Use this URL to cite or link to this record in EThOS: http://ethos.bl.uk/OrderDetails.do?uin=uk.bl.ethos.679031
Title: A man's end of the world? : gender in post-9/11 American apocalyptic television
Author: Bennett, Eve
ISNI:       0000 0004 5371 1076
Awarding Body: De Montfort University
Current Institution: De Montfort University
Date of Award: 2015
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Abstract:
This thesis is an investigation of the representation of gender in the many American fiction television programmes dealing with the theme of apocalypse that debuted in the post-9/11 period, specifically between September 2002 and August 2012. It is the first study of this cycle of programmes, as well as the first overview of gender in twenty-first-century American telefantasy. The thesis takes a broadly cultural studies approach, mainly employing close textual analysis as its methodology. The aim of the thesis is, firstly, to point out some of the recurring narrative patterns and motifs relating to gender in the 25 programmes which fall within its remit and, secondly, to consider to what extent it is possible to draw links between the representation of gender in these programmes and contemporary events, especially 9/11 and the ‘war on terror.’ In particular, it aims to discern whether the series in question show the same reversion to traditional notions of masculinity and femininity that critics such as Susan Faludi (2007) have identified in American factual media of the same period. Following the introduction and literature review, Chapter One examines two archetypes of masculinity that were widely invoked by the American media in the aftermath of 9/11, the cowboy and the superhero, as they are respectively portrayed in The Walking Dead (2010- ) and Heroes (2006-2010). Chapter Two explores the representation of father-son relationships in a number of apocalyptic programmes and suggests that they tend to follow a narrative pattern which I refer to as the ‘Prince Hal narrative.’ Chapter Three examines the typical perpetrators of the apocalypses in these shows, patriarchal conspiracies, and the gendered dynamics between the conspirators, their victims and the heroes that attempt to stop them. It focuses on Jericho (2006-2008) and Dollhouse (2009-2010). Chapter Four looks at the conspiracies’ primary victims: young women who have been turned, against their will, into human ‘weapons.’ Finally, the conclusion notes the continuing popularity of apocalypse as a theme on American television, reiterates the previous chapters’ conclusions and draws some more general ones before indicating possible areas for further study.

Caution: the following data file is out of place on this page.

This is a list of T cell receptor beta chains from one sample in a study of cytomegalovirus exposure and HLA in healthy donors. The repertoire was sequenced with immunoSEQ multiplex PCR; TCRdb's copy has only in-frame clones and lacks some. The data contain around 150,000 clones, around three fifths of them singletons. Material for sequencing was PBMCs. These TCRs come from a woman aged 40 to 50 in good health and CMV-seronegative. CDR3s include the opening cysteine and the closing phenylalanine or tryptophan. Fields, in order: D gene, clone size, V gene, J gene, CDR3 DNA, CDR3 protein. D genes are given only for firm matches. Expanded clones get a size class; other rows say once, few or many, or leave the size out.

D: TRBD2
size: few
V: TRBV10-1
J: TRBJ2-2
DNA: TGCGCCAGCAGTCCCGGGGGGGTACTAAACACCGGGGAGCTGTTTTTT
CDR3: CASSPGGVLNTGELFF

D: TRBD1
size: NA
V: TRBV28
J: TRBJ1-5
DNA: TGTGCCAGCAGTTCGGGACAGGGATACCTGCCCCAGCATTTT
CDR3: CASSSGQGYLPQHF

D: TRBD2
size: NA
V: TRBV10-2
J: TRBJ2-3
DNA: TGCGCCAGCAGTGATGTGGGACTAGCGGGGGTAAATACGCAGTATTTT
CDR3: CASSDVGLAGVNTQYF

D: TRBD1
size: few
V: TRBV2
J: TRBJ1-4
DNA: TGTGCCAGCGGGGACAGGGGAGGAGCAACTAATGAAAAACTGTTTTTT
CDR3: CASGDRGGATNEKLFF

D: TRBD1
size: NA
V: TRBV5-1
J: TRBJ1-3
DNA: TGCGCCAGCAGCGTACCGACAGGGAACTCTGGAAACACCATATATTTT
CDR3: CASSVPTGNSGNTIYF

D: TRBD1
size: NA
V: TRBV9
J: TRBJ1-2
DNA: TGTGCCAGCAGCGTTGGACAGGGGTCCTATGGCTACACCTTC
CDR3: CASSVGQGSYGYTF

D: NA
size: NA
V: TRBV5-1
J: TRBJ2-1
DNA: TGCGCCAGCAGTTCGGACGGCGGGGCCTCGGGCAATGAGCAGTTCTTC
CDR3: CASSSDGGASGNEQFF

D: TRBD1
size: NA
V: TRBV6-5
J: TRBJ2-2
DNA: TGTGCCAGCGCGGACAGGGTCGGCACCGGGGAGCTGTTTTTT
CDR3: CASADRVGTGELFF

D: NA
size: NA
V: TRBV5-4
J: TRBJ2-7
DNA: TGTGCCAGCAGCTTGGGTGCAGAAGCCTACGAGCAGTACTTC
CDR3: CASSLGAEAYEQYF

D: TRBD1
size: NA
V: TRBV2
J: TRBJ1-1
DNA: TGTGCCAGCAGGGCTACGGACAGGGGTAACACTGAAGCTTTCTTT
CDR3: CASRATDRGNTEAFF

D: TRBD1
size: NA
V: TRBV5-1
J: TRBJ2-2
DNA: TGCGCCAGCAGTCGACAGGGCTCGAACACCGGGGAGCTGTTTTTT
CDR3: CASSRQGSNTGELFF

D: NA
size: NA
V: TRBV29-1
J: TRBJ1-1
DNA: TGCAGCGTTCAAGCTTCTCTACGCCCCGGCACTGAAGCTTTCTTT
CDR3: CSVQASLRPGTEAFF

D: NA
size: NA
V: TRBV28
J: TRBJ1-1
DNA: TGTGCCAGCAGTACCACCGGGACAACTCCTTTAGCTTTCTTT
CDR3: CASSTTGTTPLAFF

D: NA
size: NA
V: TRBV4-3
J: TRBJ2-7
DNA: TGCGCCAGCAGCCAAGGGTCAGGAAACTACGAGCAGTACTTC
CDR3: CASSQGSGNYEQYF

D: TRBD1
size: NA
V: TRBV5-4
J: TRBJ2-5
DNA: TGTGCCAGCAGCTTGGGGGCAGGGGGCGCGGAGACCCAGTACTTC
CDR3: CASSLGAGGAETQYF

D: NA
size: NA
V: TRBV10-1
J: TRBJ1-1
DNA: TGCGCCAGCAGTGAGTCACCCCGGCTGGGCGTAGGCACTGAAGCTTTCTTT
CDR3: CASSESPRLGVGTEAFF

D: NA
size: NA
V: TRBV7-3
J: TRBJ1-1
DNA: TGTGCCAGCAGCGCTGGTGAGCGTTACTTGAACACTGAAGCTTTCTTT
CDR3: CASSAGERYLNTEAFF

Supervisor: Not available Sponsor: Arts and Humanities Research Council
Qualification Name: Thesis (Ph.D.) Qualification Level: Doctoral
EThOS ID: uk.bl.ethos.679031  DOI: Not available
Keywords: Television ; gender ; apocalypse ; science fiction ; telefantasy ; 9/11
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